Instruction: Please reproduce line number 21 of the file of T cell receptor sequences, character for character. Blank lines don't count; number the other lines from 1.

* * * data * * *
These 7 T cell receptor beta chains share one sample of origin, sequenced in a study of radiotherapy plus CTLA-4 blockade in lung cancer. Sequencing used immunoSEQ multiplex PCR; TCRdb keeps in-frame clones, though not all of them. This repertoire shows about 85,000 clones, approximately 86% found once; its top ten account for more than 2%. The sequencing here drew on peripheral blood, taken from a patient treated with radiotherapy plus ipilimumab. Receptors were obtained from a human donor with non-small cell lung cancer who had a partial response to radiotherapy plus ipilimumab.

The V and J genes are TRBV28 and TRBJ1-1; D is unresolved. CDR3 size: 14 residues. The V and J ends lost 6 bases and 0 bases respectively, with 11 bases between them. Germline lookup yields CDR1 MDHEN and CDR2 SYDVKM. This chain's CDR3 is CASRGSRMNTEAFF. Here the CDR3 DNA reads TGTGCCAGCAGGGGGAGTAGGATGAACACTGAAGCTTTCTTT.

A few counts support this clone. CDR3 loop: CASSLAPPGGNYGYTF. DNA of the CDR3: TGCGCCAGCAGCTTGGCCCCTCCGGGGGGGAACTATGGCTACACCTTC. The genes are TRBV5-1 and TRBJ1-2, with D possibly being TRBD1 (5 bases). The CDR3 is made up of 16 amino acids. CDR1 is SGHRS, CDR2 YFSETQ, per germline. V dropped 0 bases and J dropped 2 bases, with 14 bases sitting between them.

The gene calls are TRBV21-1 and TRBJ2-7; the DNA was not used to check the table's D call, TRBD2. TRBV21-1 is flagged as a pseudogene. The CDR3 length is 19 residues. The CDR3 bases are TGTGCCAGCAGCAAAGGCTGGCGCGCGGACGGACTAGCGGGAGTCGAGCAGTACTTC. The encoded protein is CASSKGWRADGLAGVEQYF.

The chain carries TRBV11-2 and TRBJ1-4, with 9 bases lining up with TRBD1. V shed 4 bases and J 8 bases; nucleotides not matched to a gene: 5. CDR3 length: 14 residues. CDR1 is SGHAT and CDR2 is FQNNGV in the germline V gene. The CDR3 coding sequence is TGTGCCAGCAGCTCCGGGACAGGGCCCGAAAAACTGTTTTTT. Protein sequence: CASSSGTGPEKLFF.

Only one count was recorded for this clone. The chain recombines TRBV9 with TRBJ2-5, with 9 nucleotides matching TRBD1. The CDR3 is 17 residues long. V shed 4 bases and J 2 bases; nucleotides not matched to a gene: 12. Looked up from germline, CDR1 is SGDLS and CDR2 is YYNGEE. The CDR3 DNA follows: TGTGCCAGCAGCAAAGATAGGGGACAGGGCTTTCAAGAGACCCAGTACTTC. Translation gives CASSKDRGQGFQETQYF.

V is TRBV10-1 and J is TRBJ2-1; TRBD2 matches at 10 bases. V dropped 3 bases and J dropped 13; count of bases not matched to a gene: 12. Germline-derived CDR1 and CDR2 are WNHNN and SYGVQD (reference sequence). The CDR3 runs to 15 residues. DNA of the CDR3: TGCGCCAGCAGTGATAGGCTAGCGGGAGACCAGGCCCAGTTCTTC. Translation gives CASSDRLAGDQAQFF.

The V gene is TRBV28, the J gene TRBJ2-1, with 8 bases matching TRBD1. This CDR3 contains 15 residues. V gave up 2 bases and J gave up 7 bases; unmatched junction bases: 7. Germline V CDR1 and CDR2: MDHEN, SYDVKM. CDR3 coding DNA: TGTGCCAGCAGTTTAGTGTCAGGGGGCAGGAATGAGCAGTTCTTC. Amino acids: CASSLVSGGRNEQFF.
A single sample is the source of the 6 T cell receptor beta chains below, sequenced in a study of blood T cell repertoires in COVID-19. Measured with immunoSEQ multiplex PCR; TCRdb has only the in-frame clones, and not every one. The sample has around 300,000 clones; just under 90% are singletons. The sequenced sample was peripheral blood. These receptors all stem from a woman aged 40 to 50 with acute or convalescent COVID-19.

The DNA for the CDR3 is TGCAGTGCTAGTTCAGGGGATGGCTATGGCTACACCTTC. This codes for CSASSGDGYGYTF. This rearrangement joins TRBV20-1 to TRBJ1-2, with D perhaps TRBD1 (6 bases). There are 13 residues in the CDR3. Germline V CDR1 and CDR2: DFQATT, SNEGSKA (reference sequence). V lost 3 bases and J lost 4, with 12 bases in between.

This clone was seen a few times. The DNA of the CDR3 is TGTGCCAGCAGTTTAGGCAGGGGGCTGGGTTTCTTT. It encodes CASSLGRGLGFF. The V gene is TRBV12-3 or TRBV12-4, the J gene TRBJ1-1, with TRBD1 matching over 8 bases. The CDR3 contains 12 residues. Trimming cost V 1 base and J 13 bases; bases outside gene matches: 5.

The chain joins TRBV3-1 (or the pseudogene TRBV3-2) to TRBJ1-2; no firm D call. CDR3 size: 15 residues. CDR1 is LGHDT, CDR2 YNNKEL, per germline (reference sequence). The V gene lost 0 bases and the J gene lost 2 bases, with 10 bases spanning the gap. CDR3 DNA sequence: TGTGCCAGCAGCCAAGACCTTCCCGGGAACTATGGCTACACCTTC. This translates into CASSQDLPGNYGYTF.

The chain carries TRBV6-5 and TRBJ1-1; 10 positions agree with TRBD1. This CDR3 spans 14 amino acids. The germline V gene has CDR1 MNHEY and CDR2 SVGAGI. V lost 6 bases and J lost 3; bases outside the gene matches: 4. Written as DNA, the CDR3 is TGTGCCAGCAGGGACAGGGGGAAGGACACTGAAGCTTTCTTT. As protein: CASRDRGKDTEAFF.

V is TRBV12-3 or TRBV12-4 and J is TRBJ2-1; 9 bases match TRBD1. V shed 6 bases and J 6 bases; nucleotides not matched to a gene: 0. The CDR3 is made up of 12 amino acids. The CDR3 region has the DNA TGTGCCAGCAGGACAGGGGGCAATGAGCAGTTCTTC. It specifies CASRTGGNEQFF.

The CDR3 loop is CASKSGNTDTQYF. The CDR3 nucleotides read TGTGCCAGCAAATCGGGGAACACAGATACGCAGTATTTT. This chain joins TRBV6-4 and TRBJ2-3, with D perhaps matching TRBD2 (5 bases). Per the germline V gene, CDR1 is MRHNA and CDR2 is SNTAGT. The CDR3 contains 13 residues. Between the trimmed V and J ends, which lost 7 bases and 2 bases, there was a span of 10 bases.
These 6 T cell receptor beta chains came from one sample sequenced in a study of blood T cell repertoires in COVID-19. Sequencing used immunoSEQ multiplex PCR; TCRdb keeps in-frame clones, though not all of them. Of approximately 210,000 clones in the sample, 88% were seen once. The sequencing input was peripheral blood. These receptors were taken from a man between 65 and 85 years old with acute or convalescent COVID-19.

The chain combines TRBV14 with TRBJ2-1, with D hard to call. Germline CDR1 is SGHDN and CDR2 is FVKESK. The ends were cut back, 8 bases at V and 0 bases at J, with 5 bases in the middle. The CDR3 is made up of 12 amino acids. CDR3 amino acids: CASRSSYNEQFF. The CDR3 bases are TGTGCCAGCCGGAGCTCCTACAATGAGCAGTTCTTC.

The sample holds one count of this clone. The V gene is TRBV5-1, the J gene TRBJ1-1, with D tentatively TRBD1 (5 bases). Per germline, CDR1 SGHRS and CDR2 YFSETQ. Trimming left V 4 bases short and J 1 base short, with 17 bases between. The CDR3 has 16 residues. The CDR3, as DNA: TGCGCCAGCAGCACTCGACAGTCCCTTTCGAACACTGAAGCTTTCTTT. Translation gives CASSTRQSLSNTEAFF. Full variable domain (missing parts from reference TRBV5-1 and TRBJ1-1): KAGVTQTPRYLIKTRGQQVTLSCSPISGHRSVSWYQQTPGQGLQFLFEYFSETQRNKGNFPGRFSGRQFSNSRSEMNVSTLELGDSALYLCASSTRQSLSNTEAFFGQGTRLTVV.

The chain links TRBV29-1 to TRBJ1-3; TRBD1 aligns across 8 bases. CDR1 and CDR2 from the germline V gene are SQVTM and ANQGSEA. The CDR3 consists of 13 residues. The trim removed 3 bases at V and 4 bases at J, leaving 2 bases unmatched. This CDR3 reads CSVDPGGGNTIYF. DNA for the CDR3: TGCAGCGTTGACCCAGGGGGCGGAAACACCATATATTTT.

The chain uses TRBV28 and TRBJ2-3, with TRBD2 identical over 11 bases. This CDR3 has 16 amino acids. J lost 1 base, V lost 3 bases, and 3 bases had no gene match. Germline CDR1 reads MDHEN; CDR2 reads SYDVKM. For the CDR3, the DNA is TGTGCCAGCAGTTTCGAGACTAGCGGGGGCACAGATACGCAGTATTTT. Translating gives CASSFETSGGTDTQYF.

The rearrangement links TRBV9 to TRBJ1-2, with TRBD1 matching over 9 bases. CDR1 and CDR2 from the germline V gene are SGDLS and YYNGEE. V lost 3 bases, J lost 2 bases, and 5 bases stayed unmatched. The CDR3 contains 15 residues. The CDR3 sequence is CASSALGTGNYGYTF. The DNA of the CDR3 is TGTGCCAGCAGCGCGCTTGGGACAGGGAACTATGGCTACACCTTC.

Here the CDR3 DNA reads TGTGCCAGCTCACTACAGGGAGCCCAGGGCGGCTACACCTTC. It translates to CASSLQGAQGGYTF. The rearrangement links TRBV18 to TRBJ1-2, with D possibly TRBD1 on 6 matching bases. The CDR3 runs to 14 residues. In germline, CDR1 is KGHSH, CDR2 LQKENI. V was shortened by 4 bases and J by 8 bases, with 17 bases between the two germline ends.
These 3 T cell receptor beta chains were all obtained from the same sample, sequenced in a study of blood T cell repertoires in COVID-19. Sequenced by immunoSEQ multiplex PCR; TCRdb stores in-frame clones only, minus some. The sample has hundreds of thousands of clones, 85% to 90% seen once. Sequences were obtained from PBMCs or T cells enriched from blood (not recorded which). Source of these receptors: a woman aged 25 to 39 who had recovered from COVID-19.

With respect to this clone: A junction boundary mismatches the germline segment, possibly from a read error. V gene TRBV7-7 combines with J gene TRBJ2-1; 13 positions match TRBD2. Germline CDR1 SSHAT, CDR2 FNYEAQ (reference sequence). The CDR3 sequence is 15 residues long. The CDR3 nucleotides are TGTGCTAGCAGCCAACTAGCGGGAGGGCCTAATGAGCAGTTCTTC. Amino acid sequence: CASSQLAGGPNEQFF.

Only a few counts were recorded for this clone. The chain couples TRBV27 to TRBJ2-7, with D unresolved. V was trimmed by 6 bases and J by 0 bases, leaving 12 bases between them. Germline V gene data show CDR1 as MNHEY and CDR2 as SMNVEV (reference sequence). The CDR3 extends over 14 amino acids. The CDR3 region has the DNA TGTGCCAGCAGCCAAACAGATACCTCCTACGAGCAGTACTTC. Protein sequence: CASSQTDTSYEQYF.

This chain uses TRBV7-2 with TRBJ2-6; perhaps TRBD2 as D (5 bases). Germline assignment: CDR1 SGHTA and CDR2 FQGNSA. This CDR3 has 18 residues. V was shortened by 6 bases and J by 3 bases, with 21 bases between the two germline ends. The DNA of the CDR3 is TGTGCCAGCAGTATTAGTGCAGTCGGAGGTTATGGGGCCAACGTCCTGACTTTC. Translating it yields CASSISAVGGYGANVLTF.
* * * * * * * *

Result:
The rearrangement links TRBV9 to TRBJ1-2, with TRBD1 matching over 9 bases. CDR1 and CDR2 from the germline V gene are SGDLS and YYNGEE. V lost 3 bases, J lost 2 bases, and 5 bases stayed unmatched. The CDR3 contains 15 residues. The CDR3 sequence is CASSALGTGNYGYTF. The DNA of the CDR3 is TGTGCCAGCAGCGCGCTTGGGACAGGGAACTATGGCTACACCTTC.